Globetrotting players deliver ‘Hamlet’ lite: 144th stop, Istanbul

Twenty-three academics from various universities in Turkey called on the government to turn away from coal production, primarily due to its effect on climate change, at a conference in Istanbul on Wednesday.
and”Producing nearly half of the global greenhouse gas emissions and three-quarters of the emissions sourced from electric and heat production, coal is the primary factor in climate change,and” said the academics in their statement. and”Turkeyand’s energy policies are centered around coal, and the state sponsors the building of new coal energy plants with incentives,and” the academics said, adding that coal production is harmful to the environment and to public health. and”Policies geared toward increasing the share of coal in Turkeyand’s energy production, extracting greater amounts of lignite coal and raising coal imports need to be changed. New coal power plants must not be built. Licenses being granted to new coal-based thermal power plants should be cancelled and new licenses should not be given,and” the statement continued.
and”Health problems stemming from polluted air created by coal-based thermal power plants should be researched and the required health precautions need to be made. Incentives given for coal production by the state need to be taken off the table as soon as possible,and” said the academics, adding that the coal mining sector yielded poor results in terms of production and employment, and that focusing on renewable energy sources could have the potential to bolster employment. Those making the collective call for change included academics from prominent universities in the cities of Istanbul, izmir, Bursa, Adana and Ankara. Studies have shown that the pollution resulting from the coal production process costs billions of dollars in healthcare expenditures in Turkey annually, as it boosts rates of respiratory and heart disease, yet Turkey continues to be one of the worldand’s investors in coal.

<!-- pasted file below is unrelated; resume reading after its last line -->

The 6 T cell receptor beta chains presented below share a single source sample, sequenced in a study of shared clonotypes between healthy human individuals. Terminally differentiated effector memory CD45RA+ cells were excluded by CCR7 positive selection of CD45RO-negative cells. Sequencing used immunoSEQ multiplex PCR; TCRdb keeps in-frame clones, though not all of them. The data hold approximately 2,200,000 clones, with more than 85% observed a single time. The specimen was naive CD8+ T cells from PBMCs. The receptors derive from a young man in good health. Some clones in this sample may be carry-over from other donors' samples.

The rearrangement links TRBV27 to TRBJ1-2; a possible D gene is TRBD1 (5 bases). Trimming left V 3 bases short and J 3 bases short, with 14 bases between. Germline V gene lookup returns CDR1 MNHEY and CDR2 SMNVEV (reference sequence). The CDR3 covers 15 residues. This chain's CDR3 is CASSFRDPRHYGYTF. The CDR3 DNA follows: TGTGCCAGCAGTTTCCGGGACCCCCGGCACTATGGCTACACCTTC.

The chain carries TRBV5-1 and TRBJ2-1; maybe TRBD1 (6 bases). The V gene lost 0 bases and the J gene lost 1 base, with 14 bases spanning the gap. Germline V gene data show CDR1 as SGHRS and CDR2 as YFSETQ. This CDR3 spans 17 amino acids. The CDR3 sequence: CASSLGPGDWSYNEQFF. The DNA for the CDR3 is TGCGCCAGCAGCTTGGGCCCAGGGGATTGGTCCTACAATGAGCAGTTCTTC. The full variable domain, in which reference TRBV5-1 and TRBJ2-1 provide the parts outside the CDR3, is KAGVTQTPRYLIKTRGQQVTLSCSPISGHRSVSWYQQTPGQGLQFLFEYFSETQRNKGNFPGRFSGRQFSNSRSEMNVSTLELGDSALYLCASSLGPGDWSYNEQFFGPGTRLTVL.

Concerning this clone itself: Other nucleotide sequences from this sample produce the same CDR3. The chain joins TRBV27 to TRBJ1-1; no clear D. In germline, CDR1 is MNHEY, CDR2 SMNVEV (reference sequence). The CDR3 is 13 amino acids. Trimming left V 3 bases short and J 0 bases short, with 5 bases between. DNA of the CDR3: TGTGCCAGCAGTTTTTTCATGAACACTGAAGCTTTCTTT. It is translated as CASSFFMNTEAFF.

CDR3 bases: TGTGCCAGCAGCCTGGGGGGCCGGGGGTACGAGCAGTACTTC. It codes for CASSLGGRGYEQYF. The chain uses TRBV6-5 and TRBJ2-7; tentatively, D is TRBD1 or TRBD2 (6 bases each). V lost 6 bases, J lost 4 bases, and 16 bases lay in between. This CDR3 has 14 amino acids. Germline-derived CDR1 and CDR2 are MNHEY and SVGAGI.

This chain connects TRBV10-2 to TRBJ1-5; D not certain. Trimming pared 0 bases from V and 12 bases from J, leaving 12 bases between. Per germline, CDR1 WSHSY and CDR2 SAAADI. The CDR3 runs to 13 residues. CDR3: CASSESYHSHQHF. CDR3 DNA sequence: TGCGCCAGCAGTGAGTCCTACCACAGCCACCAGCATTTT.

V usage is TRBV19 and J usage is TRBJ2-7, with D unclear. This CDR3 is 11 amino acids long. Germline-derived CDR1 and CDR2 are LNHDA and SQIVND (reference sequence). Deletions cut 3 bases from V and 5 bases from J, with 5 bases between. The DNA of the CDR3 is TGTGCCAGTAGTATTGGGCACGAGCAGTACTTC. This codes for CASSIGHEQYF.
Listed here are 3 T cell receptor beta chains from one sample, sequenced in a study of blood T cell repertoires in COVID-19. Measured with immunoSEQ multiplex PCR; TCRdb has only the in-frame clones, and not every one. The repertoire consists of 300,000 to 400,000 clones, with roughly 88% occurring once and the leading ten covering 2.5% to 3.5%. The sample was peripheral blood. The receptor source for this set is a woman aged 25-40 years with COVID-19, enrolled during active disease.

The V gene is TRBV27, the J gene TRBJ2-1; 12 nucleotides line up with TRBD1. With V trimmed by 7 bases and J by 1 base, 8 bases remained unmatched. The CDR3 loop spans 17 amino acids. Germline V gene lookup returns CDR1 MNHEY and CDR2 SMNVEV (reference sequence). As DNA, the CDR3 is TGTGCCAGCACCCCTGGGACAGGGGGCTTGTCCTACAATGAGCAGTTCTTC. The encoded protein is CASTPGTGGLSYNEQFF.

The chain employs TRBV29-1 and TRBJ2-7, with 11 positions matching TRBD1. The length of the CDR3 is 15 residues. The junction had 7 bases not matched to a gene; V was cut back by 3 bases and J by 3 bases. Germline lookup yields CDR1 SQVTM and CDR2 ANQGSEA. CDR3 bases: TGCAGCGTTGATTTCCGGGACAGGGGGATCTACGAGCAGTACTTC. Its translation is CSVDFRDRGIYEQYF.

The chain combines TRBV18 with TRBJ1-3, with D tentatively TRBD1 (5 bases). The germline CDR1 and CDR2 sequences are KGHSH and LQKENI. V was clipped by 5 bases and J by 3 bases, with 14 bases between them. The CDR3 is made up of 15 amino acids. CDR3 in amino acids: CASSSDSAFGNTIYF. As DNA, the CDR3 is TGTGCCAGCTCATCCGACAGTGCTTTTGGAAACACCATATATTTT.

Mining accidents are common in Turkey, which is plagued by poor safety conditions. In general, coal mining is responsible for more fatalities than the production of any other energy source, due to poor working conditions in producing countries such as Turkey, China, South Africa, Indonesia and Colombia. On May 13 of last year, Turkey was shocked by an explosion and fire at a coal mine in Soma, a town in western Manisa province, that killed 301 workers and injured scores of others, Turkeyand’s deadliest jobsite accident to date. The fire triggered by the explosion rapidly depleted oxygen in the mineshaft, causing hundreds of miners to die of carbon monoxide poisoning. Separately, 18 miners died after they were trapped in a mine in the district of Ermenek in Karaman province when it flooded on October of last year.


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